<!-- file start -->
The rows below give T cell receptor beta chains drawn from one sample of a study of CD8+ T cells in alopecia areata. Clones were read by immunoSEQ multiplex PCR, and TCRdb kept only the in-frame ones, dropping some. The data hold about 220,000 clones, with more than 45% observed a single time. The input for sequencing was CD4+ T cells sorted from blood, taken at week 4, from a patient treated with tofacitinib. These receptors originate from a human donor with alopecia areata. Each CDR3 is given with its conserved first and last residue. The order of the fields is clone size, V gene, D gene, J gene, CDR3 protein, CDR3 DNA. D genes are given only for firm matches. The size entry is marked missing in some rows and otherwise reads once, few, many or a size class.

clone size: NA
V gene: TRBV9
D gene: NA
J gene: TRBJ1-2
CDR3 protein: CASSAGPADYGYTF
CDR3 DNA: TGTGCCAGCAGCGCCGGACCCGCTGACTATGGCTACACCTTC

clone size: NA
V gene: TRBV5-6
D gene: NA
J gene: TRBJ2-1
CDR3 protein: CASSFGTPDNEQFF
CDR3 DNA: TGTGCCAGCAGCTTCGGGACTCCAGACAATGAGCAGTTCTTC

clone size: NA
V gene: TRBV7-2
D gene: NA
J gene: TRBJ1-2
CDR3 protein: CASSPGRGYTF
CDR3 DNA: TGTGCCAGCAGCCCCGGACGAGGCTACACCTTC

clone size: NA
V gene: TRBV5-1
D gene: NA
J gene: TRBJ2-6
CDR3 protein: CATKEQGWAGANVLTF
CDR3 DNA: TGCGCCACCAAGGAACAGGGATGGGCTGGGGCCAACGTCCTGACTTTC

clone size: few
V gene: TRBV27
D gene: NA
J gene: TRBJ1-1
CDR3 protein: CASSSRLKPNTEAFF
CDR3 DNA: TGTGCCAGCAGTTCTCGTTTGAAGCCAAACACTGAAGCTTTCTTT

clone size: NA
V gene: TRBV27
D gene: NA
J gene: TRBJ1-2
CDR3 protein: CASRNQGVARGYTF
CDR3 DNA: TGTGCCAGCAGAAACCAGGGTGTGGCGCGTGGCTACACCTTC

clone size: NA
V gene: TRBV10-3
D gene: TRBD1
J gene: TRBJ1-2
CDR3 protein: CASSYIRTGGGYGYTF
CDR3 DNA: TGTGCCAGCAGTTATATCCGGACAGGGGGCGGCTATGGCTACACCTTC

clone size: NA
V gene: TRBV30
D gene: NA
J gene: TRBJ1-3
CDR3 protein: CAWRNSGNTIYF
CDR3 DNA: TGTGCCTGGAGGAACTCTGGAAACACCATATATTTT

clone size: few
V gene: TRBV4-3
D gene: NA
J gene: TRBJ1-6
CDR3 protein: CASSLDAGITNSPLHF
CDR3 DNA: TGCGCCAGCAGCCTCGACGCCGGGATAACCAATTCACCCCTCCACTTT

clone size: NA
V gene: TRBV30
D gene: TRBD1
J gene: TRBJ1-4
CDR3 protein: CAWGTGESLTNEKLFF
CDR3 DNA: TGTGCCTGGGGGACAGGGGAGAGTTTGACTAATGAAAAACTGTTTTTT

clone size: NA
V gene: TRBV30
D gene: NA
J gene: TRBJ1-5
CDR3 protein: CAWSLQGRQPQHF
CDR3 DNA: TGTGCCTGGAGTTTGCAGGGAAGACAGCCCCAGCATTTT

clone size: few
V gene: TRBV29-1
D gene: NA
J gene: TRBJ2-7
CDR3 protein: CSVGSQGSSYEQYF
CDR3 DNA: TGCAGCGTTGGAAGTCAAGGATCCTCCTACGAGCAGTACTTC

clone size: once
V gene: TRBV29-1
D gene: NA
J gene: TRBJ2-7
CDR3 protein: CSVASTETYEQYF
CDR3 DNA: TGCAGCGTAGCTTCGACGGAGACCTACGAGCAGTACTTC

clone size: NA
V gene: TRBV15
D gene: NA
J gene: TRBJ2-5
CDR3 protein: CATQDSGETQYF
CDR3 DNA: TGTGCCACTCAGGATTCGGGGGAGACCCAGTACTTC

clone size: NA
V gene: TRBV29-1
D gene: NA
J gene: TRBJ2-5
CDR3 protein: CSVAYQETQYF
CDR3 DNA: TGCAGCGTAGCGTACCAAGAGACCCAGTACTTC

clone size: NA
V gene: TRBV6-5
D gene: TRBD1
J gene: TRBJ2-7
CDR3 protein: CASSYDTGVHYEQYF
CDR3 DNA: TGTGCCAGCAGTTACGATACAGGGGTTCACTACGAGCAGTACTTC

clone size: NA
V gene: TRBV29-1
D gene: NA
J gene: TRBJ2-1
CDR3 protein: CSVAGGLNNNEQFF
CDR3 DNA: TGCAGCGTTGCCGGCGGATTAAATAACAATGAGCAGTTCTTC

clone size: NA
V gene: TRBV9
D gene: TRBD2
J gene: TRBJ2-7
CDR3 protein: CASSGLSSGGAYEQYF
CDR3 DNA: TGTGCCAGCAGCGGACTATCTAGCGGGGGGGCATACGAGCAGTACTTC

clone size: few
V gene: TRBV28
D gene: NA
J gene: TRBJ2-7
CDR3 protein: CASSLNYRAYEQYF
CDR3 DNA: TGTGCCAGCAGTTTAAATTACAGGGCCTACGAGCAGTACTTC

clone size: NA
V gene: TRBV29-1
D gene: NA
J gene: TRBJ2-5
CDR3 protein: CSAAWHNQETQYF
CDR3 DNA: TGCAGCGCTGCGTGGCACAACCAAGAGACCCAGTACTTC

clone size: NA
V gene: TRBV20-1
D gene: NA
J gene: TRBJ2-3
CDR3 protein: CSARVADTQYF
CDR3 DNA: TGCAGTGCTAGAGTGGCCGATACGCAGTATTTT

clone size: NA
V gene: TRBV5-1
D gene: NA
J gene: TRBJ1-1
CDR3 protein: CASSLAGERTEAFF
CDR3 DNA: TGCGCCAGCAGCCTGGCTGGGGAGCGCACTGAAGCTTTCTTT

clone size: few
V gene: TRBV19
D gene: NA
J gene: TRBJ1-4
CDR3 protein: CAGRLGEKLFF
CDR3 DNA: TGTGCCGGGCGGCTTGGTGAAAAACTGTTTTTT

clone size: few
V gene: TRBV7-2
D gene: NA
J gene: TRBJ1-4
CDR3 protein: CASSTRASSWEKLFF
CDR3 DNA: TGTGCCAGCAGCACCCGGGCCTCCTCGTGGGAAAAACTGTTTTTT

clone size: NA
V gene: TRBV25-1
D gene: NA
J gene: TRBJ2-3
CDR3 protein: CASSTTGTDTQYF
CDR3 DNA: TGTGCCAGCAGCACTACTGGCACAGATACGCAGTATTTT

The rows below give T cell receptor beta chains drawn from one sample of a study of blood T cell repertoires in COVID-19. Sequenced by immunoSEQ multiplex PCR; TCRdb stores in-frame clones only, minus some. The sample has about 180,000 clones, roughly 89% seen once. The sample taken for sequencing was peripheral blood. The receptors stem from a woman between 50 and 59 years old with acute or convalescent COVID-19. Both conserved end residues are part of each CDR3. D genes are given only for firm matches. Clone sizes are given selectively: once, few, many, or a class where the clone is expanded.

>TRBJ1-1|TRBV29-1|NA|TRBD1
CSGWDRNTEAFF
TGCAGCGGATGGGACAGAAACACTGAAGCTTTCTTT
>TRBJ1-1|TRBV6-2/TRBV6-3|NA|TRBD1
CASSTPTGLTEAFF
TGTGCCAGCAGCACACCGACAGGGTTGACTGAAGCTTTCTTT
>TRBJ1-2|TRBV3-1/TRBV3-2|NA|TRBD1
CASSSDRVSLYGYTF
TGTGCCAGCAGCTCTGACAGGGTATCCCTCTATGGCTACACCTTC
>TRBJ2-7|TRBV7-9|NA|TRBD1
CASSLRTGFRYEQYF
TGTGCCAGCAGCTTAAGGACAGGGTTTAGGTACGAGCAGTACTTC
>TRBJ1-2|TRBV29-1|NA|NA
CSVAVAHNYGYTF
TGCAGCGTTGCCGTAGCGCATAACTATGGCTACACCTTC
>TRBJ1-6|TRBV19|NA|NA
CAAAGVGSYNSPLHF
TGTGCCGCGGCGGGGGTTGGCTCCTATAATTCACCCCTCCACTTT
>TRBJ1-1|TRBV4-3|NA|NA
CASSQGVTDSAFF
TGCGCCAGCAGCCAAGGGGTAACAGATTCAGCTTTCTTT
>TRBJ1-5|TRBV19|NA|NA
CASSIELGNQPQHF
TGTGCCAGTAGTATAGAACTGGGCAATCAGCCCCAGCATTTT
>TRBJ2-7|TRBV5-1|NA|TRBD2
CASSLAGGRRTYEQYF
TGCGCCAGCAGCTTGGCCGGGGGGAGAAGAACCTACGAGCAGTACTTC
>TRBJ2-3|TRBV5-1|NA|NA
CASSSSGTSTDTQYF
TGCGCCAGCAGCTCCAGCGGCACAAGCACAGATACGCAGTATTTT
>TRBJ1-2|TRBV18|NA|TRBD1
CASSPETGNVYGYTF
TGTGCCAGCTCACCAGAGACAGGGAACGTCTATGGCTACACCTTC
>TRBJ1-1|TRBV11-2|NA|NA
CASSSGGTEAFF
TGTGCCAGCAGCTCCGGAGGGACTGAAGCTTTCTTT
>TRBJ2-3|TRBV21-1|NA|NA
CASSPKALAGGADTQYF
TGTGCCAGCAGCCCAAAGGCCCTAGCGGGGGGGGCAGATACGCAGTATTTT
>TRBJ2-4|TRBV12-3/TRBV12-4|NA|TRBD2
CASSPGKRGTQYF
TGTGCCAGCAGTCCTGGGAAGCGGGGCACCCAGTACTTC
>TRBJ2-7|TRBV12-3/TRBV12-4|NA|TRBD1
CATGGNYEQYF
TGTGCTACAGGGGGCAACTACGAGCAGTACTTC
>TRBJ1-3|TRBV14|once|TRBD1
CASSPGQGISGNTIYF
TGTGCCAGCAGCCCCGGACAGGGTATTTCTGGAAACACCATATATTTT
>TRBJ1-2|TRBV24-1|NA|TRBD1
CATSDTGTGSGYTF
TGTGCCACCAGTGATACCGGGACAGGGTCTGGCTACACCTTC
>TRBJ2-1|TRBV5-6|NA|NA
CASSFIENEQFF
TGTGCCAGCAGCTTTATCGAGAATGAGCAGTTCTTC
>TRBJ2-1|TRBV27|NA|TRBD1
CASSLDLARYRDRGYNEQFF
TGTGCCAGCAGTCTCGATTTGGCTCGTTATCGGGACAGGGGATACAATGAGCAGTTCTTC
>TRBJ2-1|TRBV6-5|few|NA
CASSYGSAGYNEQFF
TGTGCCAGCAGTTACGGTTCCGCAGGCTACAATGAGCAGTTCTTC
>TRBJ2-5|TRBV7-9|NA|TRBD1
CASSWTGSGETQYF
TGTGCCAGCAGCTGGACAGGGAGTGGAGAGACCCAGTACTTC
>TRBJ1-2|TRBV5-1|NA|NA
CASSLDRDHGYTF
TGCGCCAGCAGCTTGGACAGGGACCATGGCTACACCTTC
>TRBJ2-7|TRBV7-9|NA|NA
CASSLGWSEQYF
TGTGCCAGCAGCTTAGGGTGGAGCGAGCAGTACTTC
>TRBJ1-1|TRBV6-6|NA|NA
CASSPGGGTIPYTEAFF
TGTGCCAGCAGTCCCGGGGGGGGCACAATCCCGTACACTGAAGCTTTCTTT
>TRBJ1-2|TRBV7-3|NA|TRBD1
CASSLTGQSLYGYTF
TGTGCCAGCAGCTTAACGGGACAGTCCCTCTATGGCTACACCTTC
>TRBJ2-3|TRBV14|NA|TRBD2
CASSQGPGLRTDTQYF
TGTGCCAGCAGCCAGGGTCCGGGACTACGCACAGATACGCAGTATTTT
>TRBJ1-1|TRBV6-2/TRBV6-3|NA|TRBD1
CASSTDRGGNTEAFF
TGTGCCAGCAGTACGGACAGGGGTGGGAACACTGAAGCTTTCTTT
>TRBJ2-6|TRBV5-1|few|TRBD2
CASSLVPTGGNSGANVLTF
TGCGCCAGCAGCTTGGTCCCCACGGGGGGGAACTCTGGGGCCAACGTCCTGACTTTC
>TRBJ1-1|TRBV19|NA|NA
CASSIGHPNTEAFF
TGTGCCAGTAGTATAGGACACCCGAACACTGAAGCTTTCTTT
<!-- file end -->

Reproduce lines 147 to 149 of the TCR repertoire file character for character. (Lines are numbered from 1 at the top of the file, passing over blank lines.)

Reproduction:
V gene: TRBV25-1
D gene: NA
J gene: TRBJ2-3